Vik Muniz «Memory Rendering of the Man on the Moon» 1989.
Best of Life, Memory Rendering of the Man on the Moon, 1989.
«When I arrived in the United States in 1983, I spoke very little English and so initially did not make many new acquaintances. Reading the paper and watching TV were comforting in my new environment. I bought 'The Best of Life' in a garage sale outside of Chicago. This book somehow made me feel safer. It made me feel more a part of the place where I was living.»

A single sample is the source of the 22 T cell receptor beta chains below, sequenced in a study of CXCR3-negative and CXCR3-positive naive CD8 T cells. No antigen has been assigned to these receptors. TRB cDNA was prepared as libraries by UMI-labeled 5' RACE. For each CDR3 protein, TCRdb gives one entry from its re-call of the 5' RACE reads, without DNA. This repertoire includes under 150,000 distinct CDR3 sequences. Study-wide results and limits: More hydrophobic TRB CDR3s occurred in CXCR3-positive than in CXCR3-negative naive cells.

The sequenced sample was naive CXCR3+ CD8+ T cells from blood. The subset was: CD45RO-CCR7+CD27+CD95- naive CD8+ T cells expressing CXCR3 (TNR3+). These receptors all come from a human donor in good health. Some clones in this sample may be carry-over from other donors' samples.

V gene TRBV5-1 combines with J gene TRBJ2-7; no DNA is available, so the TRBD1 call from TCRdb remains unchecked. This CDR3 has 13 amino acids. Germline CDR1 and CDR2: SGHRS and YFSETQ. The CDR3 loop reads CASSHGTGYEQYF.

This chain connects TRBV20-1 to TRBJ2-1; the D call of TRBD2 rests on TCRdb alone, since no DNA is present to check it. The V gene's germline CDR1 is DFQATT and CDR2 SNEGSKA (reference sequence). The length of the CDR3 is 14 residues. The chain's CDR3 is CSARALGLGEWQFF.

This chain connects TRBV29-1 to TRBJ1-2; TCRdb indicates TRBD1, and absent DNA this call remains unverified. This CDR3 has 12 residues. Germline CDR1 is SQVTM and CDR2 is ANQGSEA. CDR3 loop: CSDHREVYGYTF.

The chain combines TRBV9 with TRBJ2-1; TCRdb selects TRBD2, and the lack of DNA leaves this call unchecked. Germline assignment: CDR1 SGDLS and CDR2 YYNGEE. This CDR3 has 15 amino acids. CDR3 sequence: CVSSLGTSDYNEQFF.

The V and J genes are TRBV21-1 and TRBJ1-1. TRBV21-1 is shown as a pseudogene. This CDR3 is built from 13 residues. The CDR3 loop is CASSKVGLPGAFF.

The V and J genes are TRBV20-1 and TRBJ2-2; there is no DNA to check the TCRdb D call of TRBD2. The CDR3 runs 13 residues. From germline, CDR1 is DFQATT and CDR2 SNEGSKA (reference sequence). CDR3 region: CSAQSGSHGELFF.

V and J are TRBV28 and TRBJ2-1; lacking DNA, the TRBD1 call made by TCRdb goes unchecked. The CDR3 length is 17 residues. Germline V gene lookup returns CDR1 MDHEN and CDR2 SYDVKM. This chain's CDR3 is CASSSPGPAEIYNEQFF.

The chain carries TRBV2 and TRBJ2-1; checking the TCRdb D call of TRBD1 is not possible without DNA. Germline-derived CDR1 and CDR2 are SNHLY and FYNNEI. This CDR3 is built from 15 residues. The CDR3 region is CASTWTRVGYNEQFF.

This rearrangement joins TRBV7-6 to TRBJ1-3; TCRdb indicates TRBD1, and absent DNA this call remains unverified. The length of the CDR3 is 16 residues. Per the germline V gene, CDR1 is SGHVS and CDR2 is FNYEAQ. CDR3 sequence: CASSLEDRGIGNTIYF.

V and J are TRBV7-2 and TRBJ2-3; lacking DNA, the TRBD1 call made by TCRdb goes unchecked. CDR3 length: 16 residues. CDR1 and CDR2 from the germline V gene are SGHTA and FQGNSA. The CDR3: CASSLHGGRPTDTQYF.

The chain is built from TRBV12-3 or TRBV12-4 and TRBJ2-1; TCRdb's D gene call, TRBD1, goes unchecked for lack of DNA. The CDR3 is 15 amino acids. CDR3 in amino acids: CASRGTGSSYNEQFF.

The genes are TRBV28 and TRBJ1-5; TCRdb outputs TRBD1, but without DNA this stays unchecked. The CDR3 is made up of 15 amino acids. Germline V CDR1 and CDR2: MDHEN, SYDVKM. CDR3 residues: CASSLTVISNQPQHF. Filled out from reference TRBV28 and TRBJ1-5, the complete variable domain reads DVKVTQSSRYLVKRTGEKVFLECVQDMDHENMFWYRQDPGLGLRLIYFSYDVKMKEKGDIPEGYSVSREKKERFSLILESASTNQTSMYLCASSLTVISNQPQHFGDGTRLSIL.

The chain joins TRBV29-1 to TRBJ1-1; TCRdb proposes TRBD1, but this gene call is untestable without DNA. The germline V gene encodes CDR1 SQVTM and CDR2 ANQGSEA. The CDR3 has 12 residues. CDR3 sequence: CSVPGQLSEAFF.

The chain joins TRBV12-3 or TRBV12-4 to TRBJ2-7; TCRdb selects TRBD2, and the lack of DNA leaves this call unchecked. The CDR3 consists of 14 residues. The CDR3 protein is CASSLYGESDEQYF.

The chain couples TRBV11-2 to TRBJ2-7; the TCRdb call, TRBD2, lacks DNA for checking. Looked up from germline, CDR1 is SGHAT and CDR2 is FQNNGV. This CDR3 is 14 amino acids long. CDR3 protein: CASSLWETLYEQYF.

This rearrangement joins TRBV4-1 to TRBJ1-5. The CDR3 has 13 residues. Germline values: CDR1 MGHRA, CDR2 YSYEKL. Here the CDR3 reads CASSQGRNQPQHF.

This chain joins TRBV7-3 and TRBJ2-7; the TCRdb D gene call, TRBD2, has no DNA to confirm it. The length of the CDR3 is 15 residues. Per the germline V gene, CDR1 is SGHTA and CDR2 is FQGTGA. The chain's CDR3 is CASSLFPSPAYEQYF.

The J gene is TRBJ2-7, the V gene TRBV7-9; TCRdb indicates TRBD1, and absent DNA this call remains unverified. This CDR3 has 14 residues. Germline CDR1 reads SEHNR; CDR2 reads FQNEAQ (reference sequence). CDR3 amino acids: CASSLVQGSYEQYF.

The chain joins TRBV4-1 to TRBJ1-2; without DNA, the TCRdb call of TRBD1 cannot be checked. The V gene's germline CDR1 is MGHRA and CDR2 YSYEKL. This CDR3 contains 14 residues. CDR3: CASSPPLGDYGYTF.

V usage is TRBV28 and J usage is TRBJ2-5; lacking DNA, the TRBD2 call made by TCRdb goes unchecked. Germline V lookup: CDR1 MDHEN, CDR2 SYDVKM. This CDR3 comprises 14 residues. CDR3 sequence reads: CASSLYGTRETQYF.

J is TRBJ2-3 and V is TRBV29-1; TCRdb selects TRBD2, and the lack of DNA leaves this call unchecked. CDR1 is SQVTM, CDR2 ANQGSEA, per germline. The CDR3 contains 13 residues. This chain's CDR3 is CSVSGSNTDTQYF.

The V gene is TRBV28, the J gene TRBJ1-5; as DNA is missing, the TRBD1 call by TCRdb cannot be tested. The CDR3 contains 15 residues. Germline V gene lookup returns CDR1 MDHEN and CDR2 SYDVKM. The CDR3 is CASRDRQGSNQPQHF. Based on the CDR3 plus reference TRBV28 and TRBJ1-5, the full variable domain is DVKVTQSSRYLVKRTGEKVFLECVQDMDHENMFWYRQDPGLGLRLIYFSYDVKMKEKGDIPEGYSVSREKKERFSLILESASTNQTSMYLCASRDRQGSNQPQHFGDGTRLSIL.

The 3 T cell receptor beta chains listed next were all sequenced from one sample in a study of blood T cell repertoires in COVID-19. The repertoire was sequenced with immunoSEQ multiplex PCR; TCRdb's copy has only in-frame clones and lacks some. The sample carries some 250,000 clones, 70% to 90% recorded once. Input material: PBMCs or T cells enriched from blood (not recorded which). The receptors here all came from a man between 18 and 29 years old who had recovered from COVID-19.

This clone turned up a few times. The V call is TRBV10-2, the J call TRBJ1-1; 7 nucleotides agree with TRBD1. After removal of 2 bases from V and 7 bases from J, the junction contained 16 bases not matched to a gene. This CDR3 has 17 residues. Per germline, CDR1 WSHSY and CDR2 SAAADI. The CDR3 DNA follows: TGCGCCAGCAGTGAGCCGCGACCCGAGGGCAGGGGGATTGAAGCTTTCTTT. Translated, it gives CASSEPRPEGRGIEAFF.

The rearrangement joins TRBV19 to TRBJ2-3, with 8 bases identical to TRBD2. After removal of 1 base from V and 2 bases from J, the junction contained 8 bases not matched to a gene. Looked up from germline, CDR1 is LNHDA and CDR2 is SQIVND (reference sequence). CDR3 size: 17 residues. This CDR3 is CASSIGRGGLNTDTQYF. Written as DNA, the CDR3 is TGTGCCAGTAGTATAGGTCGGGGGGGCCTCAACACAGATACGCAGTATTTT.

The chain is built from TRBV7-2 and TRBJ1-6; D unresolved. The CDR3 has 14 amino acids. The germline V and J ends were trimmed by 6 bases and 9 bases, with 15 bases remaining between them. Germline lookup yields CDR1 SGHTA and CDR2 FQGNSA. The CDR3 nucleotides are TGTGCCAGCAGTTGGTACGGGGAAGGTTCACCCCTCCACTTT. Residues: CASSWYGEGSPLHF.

«That 'family of man' thing really works. I lost the book in the summer of '88 on a beach in Long Island and felt really sad. Immediately, if occurred to me that people do not keep picture books like The Best of Life solely for written content. They also keep them to check as they would paruse a family album. During that summer, I began to check how much I retained from the experience of those photographs. At first, it was a pastime. I would wake up and work on a few every day, and each day I would remember a bit more. When I could no longer remember anything, I began to call people (who didn't have the images in front of them either) and ask specific questions. I discovered that people store images in radically different ways: their descriptions had a completely different structure than mine. The visual world is like a crossword puzzle: we all have the same puzzle but each of us solves it differently. I had developed from memory a few of the images quite well when Stux Gallery offered to show them as drawings. Once I'd transformed the image-memories into drawings, I thought they should be returned to their photo state. So I photographed the drawings. When they were ready, I printed the photos with the same halftone screen the original pictures were printed on. People thought they were seeing bad reproductions of photographs of famous events, but in fact they were only looking at pictures of thoughts. They were convinced by the photographs because they have the same syntax as the real photos. It worked.» ~ Excerpt of Vik Muniz and Charles Ashley Stainback interview - Seeing is Believing.